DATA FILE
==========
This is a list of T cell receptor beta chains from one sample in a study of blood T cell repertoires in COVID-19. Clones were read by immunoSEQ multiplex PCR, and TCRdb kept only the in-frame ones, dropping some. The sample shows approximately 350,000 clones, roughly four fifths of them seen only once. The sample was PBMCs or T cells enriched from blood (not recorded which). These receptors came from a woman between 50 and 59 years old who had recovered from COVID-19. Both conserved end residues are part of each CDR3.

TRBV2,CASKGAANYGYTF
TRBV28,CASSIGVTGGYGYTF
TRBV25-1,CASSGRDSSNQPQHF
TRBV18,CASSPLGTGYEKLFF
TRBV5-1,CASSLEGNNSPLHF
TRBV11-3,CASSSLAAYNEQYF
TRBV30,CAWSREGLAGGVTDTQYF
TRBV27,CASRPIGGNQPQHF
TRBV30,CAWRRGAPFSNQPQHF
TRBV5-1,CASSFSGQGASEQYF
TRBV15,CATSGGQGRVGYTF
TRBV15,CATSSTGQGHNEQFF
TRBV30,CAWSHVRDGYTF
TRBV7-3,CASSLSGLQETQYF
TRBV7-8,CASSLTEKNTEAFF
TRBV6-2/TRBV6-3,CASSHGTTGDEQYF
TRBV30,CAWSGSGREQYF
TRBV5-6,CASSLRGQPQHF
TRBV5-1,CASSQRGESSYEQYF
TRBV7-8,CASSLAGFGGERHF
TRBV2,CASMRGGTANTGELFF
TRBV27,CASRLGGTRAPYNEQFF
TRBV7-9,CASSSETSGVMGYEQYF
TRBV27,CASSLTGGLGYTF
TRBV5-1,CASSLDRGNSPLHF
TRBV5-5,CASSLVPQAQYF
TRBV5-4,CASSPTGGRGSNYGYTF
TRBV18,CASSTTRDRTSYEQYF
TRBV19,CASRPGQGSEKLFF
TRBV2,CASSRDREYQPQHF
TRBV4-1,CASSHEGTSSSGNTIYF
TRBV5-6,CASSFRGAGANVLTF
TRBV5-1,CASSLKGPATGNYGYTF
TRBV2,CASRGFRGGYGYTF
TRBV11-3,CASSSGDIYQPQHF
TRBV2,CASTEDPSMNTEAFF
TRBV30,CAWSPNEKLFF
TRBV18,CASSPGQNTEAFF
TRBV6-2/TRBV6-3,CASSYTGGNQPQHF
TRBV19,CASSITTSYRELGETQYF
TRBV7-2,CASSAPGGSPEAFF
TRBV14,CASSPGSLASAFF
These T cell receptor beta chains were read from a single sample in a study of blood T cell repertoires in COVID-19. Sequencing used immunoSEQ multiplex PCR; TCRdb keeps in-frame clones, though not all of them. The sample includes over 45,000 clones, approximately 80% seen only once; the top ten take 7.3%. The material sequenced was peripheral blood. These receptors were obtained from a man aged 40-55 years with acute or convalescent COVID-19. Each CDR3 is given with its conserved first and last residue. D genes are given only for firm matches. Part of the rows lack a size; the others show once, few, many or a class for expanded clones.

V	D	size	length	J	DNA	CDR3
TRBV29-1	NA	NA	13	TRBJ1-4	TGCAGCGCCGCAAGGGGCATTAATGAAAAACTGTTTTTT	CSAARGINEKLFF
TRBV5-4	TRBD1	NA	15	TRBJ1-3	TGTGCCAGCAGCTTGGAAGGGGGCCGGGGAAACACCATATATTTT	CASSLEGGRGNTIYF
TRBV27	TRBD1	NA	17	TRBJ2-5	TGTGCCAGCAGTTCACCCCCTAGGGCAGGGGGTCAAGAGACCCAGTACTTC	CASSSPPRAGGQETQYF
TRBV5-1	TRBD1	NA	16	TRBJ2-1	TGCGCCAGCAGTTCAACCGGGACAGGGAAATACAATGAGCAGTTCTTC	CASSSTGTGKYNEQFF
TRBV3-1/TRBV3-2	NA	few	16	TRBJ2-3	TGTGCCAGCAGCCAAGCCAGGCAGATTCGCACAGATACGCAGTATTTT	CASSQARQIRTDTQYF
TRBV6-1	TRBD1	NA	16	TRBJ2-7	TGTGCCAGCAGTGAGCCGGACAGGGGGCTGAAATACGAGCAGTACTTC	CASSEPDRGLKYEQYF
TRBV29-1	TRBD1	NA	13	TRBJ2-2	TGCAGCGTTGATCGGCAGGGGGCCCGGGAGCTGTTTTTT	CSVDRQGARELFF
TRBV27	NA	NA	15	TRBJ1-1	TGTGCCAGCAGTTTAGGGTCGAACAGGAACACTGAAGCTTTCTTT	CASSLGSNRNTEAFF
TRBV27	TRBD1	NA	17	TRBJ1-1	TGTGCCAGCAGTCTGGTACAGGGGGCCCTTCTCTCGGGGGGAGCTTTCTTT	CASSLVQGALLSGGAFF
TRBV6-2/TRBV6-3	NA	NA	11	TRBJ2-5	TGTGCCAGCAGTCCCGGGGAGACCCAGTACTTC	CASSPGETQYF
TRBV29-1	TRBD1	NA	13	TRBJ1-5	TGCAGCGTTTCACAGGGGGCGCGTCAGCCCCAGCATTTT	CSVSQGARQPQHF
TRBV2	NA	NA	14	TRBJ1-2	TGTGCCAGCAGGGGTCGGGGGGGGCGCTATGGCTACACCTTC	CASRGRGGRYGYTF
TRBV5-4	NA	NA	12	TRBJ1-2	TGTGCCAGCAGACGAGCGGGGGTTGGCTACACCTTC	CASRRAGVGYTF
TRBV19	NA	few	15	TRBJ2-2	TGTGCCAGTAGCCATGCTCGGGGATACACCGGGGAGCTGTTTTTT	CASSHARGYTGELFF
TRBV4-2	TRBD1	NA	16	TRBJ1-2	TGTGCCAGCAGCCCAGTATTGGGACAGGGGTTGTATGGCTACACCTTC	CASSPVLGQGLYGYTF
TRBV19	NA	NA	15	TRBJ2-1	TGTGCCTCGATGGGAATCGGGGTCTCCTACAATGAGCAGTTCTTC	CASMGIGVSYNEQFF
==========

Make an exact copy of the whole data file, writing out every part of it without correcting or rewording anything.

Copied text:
This is a list of T cell receptor beta chains from one sample in a study of blood T cell repertoires in COVID-19. Clones were read by immunoSEQ multiplex PCR, and TCRdb kept only the in-frame ones, dropping some. The sample shows approximately 350,000 clones, roughly four fifths of them seen only once. The sample was PBMCs or T cells enriched from blood (not recorded which). These receptors came from a woman between 50 and 59 years old who had recovered from COVID-19. Both conserved end residues are part of each CDR3.

TRBV2,CASKGAANYGYTF
TRBV28,CASSIGVTGGYGYTF
TRBV25-1,CASSGRDSSNQPQHF
TRBV18,CASSPLGTGYEKLFF
TRBV5-1,CASSLEGNNSPLHF
TRBV11-3,CASSSLAAYNEQYF
TRBV30,CAWSREGLAGGVTDTQYF
TRBV27,CASRPIGGNQPQHF
TRBV30,CAWRRGAPFSNQPQHF
TRBV5-1,CASSFSGQGASEQYF
TRBV15,CATSGGQGRVGYTF
TRBV15,CATSSTGQGHNEQFF
TRBV30,CAWSHVRDGYTF
TRBV7-3,CASSLSGLQETQYF
TRBV7-8,CASSLTEKNTEAFF
TRBV6-2/TRBV6-3,CASSHGTTGDEQYF
TRBV30,CAWSGSGREQYF
TRBV5-6,CASSLRGQPQHF
TRBV5-1,CASSQRGESSYEQYF
TRBV7-8,CASSLAGFGGERHF
TRBV2,CASMRGGTANTGELFF
TRBV27,CASRLGGTRAPYNEQFF
TRBV7-9,CASSSETSGVMGYEQYF
TRBV27,CASSLTGGLGYTF
TRBV5-1,CASSLDRGNSPLHF
TRBV5-5,CASSLVPQAQYF
TRBV5-4,CASSPTGGRGSNYGYTF
TRBV18,CASSTTRDRTSYEQYF
TRBV19,CASRPGQGSEKLFF
TRBV2,CASSRDREYQPQHF
TRBV4-1,CASSHEGTSSSGNTIYF
TRBV5-6,CASSFRGAGANVLTF
TRBV5-1,CASSLKGPATGNYGYTF
TRBV2,CASRGFRGGYGYTF
TRBV11-3,CASSSGDIYQPQHF
TRBV2,CASTEDPSMNTEAFF
TRBV30,CAWSPNEKLFF
TRBV18,CASSPGQNTEAFF
TRBV6-2/TRBV6-3,CASSYTGGNQPQHF
TRBV19,CASSITTSYRELGETQYF
TRBV7-2,CASSAPGGSPEAFF
TRBV14,CASSPGSLASAFF
These T cell receptor beta chains were read from a single sample in a study of blood T cell repertoires in COVID-19. Sequencing used immunoSEQ multiplex PCR; TCRdb keeps in-frame clones, though not all of them. The sample includes over 45,000 clones, approximately 80% seen only once; the top ten take 7.3%. The material sequenced was peripheral blood. These receptors were obtained from a man aged 40-55 years with acute or convalescent COVID-19. Each CDR3 is given with its conserved first and last residue. D genes are given only for firm matches. Part of the rows lack a size; the others show once, few, many or a class for expanded clones.

V	D	size	length	J	DNA	CDR3
TRBV29-1	NA	NA	13	TRBJ1-4	TGCAGCGCCGCAAGGGGCATTAATGAAAAACTGTTTTTT	CSAARGINEKLFF
TRBV5-4	TRBD1	NA	15	TRBJ1-3	TGTGCCAGCAGCTTGGAAGGGGGCCGGGGAAACACCATATATTTT	CASSLEGGRGNTIYF
TRBV27	TRBD1	NA	17	TRBJ2-5	TGTGCCAGCAGTTCACCCCCTAGGGCAGGGGGTCAAGAGACCCAGTACTTC	CASSSPPRAGGQETQYF
TRBV5-1	TRBD1	NA	16	TRBJ2-1	TGCGCCAGCAGTTCAACCGGGACAGGGAAATACAATGAGCAGTTCTTC	CASSSTGTGKYNEQFF
TRBV3-1/TRBV3-2	NA	few	16	TRBJ2-3	TGTGCCAGCAGCCAAGCCAGGCAGATTCGCACAGATACGCAGTATTTT	CASSQARQIRTDTQYF
TRBV6-1	TRBD1	NA	16	TRBJ2-7	TGTGCCAGCAGTGAGCCGGACAGGGGGCTGAAATACGAGCAGTACTTC	CASSEPDRGLKYEQYF
TRBV29-1	TRBD1	NA	13	TRBJ2-2	TGCAGCGTTGATCGGCAGGGGGCCCGGGAGCTGTTTTTT	CSVDRQGARELFF
TRBV27	NA	NA	15	TRBJ1-1	TGTGCCAGCAGTTTAGGGTCGAACAGGAACACTGAAGCTTTCTTT	CASSLGSNRNTEAFF
TRBV27	TRBD1	NA	17	TRBJ1-1	TGTGCCAGCAGTCTGGTACAGGGGGCCCTTCTCTCGGGGGGAGCTTTCTTT	CASSLVQGALLSGGAFF
TRBV6-2/TRBV6-3	NA	NA	11	TRBJ2-5	TGTGCCAGCAGTCCCGGGGAGACCCAGTACTTC	CASSPGETQYF
TRBV29-1	TRBD1	NA	13	TRBJ1-5	TGCAGCGTTTCACAGGGGGCGCGTCAGCCCCAGCATTTT	CSVSQGARQPQHF
TRBV2	NA	NA	14	TRBJ1-2	TGTGCCAGCAGGGGTCGGGGGGGGCGCTATGGCTACACCTTC	CASRGRGGRYGYTF
TRBV5-4	NA	NA	12	TRBJ1-2	TGTGCCAGCAGACGAGCGGGGGTTGGCTACACCTTC	CASRRAGVGYTF
TRBV19	NA	few	15	TRBJ2-2	TGTGCCAGTAGCCATGCTCGGGGATACACCGGGGAGCTGTTTTTT	CASSHARGYTGELFF
TRBV4-2	TRBD1	NA	16	TRBJ1-2	TGTGCCAGCAGCCCAGTATTGGGACAGGGGTTGTATGGCTACACCTTC	CASSPVLGQGLYGYTF
TRBV19	NA	NA	15	TRBJ2-1	TGTGCCTCGATGGGAATCGGGGTCTCCTACAATGAGCAGTTCTTC	CASMGIGVSYNEQFF